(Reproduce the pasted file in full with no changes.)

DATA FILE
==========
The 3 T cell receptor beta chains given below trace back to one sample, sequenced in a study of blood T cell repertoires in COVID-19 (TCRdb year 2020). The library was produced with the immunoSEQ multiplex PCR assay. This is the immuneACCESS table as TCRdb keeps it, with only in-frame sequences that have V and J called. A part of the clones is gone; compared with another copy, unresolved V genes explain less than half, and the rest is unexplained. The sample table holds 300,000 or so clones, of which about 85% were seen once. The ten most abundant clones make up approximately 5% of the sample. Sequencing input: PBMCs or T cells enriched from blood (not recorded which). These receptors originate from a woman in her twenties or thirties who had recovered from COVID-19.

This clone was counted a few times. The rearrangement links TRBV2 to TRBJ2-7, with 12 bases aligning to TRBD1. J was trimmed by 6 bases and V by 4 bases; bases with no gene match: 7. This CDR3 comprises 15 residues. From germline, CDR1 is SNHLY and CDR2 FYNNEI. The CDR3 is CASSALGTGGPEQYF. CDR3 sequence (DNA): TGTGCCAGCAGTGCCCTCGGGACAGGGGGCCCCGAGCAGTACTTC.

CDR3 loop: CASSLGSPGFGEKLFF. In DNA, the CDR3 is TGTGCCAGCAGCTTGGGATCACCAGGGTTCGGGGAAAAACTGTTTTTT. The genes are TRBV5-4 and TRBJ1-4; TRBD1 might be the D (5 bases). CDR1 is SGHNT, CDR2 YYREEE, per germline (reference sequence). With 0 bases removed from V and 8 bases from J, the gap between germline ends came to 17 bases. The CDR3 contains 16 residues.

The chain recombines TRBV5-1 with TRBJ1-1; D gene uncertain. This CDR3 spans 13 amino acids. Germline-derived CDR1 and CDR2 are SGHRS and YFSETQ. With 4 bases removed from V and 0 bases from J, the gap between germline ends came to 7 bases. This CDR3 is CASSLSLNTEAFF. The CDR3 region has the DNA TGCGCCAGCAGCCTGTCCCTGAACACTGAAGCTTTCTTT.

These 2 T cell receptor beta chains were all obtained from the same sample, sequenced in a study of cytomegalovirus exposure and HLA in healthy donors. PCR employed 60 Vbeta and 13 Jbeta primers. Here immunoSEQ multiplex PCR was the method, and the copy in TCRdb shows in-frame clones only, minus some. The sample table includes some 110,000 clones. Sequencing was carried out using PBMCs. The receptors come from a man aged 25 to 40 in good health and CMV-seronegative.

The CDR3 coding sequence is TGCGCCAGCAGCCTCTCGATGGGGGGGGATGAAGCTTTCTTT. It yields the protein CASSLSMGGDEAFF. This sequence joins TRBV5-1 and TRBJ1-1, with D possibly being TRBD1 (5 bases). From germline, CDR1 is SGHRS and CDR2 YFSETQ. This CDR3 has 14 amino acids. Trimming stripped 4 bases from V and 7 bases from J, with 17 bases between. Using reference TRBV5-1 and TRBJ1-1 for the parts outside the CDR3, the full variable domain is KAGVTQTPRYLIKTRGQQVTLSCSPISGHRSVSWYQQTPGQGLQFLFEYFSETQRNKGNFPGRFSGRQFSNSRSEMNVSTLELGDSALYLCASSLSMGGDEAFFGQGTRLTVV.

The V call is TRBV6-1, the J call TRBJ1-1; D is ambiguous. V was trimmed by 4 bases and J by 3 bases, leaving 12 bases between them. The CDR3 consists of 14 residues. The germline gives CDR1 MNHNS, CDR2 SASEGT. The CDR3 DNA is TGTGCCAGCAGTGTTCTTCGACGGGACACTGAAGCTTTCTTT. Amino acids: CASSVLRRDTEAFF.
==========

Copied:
The 3 T cell receptor beta chains given below trace back to one sample, sequenced in a study of blood T cell repertoires in COVID-19 (TCRdb year 2020). The library was produced with the immunoSEQ multiplex PCR assay. This is the immuneACCESS table as TCRdb keeps it, with only in-frame sequences that have V and J called. A part of the clones is gone; compared with another copy, unresolved V genes explain less than half, and the rest is unexplained. The sample table holds 300,000 or so clones, of which about 85% were seen once. The ten most abundant clones make up approximately 5% of the sample. Sequencing input: PBMCs or T cells enriched from blood (not recorded which). These receptors originate from a woman in her twenties or thirties who had recovered from COVID-19.

This clone was counted a few times. The rearrangement links TRBV2 to TRBJ2-7, with 12 bases aligning to TRBD1. J was trimmed by 6 bases and V by 4 bases; bases with no gene match: 7. This CDR3 comprises 15 residues. From germline, CDR1 is SNHLY and CDR2 FYNNEI. The CDR3 is CASSALGTGGPEQYF. CDR3 sequence (DNA): TGTGCCAGCAGTGCCCTCGGGACAGGGGGCCCCGAGCAGTACTTC.

CDR3 loop: CASSLGSPGFGEKLFF. In DNA, the CDR3 is TGTGCCAGCAGCTTGGGATCACCAGGGTTCGGGGAAAAACTGTTTTTT. The genes are TRBV5-4 and TRBJ1-4; TRBD1 might be the D (5 bases). CDR1 is SGHNT, CDR2 YYREEE, per germline (reference sequence). With 0 bases removed from V and 8 bases from J, the gap between germline ends came to 17 bases. The CDR3 contains 16 residues.

The chain recombines TRBV5-1 with TRBJ1-1; D gene uncertain. This CDR3 spans 13 amino acids. Germline-derived CDR1 and CDR2 are SGHRS and YFSETQ. With 4 bases removed from V and 0 bases from J, the gap between germline ends came to 7 bases. This CDR3 is CASSLSLNTEAFF. The CDR3 region has the DNA TGCGCCAGCAGCCTGTCCCTGAACACTGAAGCTTTCTTT.

These 2 T cell receptor beta chains were all obtained from the same sample, sequenced in a study of cytomegalovirus exposure and HLA in healthy donors. PCR employed 60 Vbeta and 13 Jbeta primers. Here immunoSEQ multiplex PCR was the method, and the copy in TCRdb shows in-frame clones only, minus some. The sample table includes some 110,000 clones. Sequencing was carried out using PBMCs. The receptors come from a man aged 25 to 40 in good health and CMV-seronegative.

The CDR3 coding sequence is TGCGCCAGCAGCCTCTCGATGGGGGGGGATGAAGCTTTCTTT. It yields the protein CASSLSMGGDEAFF. This sequence joins TRBV5-1 and TRBJ1-1, with D possibly being TRBD1 (5 bases). From germline, CDR1 is SGHRS and CDR2 YFSETQ. This CDR3 has 14 amino acids. Trimming stripped 4 bases from V and 7 bases from J, with 17 bases between. Using reference TRBV5-1 and TRBJ1-1 for the parts outside the CDR3, the full variable domain is KAGVTQTPRYLIKTRGQQVTLSCSPISGHRSVSWYQQTPGQGLQFLFEYFSETQRNKGNFPGRFSGRQFSNSRSEMNVSTLELGDSALYLCASSLSMGGDEAFFGQGTRLTVV.

The V call is TRBV6-1, the J call TRBJ1-1; D is ambiguous. V was trimmed by 4 bases and J by 3 bases, leaving 12 bases between them. The CDR3 consists of 14 residues. The germline gives CDR1 MNHNS, CDR2 SASEGT. The CDR3 DNA is TGTGCCAGCAGTGTTCTTCGACGGGACACTGAAGCTTTCTTT. Amino acids: CASSVLRRDTEAFF.